Decree No. 2010-614 requires the betting right marketing contracts to specify information and transparency obligations imposed on operators to detect fraud and prevent the risk of harm to the integrity of sports events.[7] Contrary to the relatively strong language about the stipulation of “information and transparency obligations” imposed on the operators, Decree No. 2010-614 merely requires the holder of the right to consent to bets to specify in the contracts the measures it “intends” to introduce for preventing the risk for the integrity of the events in question. However, the law does not mandate the effective implementation of these integrity measures. Furthermore, although the compensation paid for the right to organise bets must take account “in particular the costs incurred in detecting and preventing fraud”, there is no guarantee that the income is allocated to fraud prevention and detection.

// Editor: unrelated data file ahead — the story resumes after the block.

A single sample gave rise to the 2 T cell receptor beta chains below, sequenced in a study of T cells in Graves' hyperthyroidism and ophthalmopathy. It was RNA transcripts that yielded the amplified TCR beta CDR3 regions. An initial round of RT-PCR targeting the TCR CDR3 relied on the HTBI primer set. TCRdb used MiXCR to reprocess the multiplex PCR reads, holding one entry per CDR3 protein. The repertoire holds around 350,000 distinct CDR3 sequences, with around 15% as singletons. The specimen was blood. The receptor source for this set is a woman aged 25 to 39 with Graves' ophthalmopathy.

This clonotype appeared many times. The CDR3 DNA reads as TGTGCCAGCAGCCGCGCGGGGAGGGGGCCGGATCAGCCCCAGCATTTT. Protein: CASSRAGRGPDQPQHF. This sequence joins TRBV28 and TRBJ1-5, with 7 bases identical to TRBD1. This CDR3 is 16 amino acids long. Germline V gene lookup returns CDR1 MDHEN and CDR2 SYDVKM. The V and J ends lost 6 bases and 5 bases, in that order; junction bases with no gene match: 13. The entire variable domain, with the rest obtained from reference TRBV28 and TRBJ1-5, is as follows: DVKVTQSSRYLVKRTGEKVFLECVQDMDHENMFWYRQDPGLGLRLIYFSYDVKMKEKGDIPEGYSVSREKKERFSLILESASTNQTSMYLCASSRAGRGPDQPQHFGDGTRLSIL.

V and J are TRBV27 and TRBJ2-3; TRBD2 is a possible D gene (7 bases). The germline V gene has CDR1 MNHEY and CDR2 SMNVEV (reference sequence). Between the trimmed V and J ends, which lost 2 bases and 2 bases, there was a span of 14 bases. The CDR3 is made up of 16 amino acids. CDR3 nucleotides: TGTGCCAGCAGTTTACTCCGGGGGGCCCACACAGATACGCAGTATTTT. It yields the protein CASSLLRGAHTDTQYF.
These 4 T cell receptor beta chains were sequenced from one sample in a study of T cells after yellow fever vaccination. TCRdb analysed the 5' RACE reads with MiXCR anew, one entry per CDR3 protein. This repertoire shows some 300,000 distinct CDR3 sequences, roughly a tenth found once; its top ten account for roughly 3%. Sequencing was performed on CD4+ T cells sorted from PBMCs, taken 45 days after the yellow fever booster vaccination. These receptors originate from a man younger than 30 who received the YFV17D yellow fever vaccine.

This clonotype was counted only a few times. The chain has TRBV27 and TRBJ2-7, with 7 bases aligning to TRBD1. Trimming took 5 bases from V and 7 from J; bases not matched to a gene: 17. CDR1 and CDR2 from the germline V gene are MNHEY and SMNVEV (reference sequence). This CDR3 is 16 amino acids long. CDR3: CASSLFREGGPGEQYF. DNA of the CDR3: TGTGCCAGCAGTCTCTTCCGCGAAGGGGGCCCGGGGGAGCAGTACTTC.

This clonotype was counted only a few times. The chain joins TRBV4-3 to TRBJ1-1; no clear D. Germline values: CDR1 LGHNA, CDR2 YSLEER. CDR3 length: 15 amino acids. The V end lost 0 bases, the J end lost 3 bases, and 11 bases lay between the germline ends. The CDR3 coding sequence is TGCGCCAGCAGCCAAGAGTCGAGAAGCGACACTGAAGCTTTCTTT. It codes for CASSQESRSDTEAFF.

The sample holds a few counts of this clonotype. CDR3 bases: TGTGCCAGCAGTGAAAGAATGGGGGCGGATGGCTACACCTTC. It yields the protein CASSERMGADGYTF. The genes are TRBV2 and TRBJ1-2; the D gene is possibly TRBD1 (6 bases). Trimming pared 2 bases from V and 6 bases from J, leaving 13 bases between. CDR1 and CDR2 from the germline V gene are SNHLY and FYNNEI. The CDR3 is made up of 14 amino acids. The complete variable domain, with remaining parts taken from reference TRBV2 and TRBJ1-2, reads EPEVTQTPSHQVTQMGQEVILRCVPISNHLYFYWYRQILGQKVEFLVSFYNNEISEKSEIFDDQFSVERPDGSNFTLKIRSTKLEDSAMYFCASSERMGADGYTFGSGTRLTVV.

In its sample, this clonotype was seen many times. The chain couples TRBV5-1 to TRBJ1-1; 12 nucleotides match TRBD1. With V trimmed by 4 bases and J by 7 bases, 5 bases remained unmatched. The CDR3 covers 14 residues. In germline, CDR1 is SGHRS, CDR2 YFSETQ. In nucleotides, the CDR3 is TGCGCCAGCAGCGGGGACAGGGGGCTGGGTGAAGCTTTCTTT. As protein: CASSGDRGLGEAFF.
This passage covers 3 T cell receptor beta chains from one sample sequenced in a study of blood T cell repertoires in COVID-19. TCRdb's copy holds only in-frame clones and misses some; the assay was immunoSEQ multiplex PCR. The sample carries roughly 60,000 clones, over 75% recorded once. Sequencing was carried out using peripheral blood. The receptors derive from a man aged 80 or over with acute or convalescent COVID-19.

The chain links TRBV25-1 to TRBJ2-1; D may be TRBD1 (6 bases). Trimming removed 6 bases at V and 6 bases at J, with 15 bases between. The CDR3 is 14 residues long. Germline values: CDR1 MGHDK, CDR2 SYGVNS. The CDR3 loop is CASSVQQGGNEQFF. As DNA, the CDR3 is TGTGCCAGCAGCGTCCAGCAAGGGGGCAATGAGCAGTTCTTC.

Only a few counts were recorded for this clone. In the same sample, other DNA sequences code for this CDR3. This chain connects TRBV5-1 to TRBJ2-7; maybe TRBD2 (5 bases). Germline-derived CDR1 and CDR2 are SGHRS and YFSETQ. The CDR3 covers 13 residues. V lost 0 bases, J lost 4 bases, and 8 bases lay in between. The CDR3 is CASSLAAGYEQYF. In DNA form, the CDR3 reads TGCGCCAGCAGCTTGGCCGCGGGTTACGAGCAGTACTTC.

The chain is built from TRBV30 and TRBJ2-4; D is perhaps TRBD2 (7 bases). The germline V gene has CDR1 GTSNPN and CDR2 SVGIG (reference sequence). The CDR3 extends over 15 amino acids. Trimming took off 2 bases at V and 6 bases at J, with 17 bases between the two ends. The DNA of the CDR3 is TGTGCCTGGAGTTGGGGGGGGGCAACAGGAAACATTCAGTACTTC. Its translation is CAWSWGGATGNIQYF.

If Member States would consider introducing a right to consent to bets, it appears critical from an EU law perspective that it is genuinely designed to protect a non-economic public interest objective in a proportional manner. The Victorian (Australia) regulatory regime is recommended as a best practice model. Here, the financial return is truly a compensation for the integrity assurances given by the sports bodies. Before a sports body is legally entitled to exercise the right to consent to bets, it must first invest time and resources into developing adequate integrity mechanisms. Furthermore, in case the sports body fails to fulfil its contractual obligations, the gambling regulator may revoke its ability to exercise the right to consent to bets. Indeed, the rights and obligations in the betting right agreements must work both ways: sports betting operators are also entitled to expect that the sports organisers truly implement the integrity policies.